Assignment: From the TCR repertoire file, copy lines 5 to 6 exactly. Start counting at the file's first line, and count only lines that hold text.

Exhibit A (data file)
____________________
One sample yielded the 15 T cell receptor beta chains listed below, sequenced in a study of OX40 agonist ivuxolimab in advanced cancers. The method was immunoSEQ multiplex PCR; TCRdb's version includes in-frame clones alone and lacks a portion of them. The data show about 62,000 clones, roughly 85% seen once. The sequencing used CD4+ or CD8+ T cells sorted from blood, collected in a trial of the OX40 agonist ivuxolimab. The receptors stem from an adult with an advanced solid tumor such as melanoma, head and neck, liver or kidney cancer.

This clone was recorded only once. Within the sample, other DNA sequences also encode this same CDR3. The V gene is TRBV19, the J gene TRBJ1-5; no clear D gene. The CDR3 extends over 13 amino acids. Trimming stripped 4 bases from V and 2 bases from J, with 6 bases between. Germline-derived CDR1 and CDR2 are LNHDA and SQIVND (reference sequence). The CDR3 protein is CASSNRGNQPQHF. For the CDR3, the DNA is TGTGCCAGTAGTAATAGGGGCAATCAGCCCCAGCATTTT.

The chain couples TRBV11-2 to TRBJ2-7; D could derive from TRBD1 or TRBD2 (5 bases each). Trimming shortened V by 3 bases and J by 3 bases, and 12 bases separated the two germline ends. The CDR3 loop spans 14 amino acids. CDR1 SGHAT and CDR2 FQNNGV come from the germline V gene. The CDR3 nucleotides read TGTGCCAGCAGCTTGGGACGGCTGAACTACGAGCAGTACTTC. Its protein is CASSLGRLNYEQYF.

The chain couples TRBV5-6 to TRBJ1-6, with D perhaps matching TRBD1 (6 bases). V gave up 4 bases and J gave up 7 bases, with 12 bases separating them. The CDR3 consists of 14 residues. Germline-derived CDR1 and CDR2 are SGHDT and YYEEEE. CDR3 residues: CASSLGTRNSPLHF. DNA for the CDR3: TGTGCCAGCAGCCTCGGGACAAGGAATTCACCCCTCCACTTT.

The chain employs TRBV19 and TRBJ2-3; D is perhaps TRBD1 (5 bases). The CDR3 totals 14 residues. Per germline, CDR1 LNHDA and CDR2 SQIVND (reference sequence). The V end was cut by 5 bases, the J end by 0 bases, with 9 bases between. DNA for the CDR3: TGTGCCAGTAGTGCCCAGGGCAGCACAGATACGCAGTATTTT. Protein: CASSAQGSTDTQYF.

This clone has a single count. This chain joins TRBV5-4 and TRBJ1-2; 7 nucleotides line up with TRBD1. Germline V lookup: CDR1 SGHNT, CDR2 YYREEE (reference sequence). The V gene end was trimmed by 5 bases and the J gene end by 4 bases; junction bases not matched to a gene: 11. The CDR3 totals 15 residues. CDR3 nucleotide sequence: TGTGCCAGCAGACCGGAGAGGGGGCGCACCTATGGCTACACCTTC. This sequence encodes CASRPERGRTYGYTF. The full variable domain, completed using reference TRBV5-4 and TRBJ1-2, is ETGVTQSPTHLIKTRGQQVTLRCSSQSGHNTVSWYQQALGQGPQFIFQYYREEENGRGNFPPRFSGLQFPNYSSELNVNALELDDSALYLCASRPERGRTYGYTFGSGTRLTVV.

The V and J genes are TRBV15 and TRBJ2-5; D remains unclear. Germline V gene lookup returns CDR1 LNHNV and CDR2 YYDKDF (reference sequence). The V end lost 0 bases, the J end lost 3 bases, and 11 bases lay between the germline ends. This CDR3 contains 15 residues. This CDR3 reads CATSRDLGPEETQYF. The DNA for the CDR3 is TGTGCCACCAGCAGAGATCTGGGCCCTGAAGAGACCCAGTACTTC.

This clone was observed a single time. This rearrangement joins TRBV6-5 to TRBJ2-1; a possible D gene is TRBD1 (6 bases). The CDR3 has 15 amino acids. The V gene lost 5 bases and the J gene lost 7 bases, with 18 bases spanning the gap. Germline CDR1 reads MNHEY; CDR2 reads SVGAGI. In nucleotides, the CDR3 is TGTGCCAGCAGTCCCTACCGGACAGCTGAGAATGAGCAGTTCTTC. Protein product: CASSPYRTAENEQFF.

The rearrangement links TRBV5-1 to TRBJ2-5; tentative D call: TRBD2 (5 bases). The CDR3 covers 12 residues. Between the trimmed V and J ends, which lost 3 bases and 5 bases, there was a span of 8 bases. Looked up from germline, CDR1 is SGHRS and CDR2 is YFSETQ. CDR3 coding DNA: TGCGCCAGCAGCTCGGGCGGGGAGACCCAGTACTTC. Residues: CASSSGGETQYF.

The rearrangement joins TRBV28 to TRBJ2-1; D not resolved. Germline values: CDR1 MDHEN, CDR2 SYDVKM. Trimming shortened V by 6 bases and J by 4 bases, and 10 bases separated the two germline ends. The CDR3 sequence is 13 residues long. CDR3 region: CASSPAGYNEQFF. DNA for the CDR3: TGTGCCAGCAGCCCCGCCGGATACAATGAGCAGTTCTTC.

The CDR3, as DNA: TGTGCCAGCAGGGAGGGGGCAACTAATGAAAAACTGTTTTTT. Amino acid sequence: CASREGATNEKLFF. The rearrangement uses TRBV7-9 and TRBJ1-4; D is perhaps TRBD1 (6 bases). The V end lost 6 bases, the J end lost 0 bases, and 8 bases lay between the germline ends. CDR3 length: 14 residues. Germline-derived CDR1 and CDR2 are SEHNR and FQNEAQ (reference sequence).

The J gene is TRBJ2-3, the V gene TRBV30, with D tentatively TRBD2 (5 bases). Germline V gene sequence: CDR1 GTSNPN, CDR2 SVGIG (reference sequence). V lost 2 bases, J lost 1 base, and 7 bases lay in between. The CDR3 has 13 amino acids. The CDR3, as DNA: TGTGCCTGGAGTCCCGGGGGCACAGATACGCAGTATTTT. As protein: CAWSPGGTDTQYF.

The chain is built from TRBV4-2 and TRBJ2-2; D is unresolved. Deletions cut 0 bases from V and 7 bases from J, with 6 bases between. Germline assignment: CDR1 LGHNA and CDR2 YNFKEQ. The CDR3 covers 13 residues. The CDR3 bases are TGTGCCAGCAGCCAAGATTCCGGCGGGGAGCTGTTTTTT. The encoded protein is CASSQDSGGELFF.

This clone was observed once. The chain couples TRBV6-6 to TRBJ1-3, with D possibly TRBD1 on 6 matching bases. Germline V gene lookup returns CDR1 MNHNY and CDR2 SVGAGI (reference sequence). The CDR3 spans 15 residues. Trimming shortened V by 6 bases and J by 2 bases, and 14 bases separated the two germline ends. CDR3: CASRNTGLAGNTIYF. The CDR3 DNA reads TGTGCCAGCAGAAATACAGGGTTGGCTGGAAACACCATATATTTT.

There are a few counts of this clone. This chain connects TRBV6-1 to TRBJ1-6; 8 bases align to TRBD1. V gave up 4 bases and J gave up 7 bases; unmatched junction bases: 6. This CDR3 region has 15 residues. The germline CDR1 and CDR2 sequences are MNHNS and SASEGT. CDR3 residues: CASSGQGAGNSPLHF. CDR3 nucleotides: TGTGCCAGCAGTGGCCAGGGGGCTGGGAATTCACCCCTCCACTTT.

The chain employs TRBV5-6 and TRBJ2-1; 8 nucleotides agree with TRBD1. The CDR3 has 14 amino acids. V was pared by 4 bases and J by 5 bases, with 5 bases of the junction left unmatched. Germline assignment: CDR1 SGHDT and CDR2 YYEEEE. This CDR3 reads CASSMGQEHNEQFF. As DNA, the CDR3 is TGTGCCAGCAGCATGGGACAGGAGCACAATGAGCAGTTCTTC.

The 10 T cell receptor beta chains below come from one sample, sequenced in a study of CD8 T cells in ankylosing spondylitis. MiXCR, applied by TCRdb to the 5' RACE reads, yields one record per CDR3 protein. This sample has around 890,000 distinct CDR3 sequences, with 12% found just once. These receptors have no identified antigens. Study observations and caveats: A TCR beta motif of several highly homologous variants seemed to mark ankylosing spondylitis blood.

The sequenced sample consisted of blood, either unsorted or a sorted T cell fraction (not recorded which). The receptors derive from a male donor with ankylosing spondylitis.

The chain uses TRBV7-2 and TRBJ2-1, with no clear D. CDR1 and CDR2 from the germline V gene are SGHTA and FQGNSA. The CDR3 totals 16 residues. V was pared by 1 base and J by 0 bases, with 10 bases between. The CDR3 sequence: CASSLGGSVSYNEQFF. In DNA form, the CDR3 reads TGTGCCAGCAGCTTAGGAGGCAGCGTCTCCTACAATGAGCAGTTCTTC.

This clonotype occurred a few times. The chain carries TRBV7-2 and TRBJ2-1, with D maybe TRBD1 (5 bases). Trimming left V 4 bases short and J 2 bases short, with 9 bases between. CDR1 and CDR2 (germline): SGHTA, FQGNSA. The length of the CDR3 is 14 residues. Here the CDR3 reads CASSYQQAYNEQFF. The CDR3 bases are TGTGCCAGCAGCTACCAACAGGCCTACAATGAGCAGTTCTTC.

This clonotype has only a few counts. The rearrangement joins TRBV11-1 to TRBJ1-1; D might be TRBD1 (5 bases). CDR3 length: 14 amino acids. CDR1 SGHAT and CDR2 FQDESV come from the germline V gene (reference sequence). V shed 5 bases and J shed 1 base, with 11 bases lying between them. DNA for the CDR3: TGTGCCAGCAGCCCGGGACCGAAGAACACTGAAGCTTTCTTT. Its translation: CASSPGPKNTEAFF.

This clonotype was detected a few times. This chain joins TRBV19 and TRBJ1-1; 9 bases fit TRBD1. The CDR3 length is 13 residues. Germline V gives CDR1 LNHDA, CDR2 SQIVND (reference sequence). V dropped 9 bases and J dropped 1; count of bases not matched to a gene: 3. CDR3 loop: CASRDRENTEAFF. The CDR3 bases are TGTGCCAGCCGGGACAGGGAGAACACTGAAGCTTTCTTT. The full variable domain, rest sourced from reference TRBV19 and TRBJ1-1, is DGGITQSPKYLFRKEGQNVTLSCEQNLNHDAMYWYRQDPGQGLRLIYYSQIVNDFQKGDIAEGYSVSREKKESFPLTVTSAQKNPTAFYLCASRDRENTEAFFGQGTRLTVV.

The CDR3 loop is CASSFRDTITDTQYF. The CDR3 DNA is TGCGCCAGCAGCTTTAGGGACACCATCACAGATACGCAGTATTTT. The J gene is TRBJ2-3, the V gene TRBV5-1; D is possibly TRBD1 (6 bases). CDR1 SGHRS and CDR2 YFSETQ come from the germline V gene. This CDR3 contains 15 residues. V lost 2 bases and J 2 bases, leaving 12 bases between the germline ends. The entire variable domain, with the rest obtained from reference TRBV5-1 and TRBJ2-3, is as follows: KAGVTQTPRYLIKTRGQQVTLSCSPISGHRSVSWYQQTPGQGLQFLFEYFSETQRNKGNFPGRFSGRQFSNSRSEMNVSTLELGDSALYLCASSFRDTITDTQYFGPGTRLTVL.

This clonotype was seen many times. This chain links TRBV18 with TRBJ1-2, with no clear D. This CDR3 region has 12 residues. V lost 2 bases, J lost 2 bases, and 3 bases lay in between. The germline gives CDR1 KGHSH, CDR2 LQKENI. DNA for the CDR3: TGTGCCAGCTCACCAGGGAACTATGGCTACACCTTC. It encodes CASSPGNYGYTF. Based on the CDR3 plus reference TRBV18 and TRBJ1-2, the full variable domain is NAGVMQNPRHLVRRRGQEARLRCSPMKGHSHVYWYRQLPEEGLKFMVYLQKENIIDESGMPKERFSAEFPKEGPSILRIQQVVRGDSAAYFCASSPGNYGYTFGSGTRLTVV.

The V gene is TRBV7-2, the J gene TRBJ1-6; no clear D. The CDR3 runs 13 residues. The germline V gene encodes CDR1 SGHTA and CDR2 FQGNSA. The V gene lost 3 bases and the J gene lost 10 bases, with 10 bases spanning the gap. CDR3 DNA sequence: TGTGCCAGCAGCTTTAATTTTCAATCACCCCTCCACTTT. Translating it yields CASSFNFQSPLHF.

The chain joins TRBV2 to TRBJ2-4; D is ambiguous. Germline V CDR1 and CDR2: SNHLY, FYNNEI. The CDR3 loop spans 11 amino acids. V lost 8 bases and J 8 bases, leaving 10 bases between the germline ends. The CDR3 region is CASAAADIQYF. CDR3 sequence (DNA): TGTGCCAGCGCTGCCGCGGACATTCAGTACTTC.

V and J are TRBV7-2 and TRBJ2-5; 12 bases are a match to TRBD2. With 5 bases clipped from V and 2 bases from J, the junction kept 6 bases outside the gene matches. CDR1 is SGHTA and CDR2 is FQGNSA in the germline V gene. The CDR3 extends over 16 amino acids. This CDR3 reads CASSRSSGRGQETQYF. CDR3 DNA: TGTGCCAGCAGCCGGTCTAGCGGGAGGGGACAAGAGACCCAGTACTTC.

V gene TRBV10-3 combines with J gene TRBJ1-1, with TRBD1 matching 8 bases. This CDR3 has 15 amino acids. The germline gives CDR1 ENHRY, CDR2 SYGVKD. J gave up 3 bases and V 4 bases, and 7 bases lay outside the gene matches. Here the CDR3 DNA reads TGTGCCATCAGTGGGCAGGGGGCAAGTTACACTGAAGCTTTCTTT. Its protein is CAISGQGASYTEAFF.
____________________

The chain employs TRBV19 and TRBJ2-3; D is perhaps TRBD1 (5 bases). The CDR3 totals 14 residues. Per germline, CDR1 LNHDA and CDR2 SQIVND (reference sequence). The V end was cut by 5 bases, the J end by 0 bases, with 9 bases between. DNA for the CDR3: TGTGCCAGTAGTGCCCAGGGCAGCACAGATACGCAGTATTTT. Protein: CASSAQGSTDTQYF.

This clone has a single count. This chain joins TRBV5-4 and TRBJ1-2; 7 nucleotides line up with TRBD1. Germline V lookup: CDR1 SGHNT, CDR2 YYREEE (reference sequence). The V gene end was trimmed by 5 bases and the J gene end by 4 bases; junction bases not matched to a gene: 11. The CDR3 totals 15 residues. CDR3 nucleotide sequence: TGTGCCAGCAGACCGGAGAGGGGGCGCACCTATGGCTACACCTTC. This sequence encodes CASRPERGRTYGYTF. The full variable domain, completed using reference TRBV5-4 and TRBJ1-2, is ETGVTQSPTHLIKTRGQQVTLRCSSQSGHNTVSWYQQALGQGPQFIFQYYREEENGRGNFPPRFSGLQFPNYSSELNVNALELDDSALYLCASRPERGRTYGYTFGSGTRLTVV.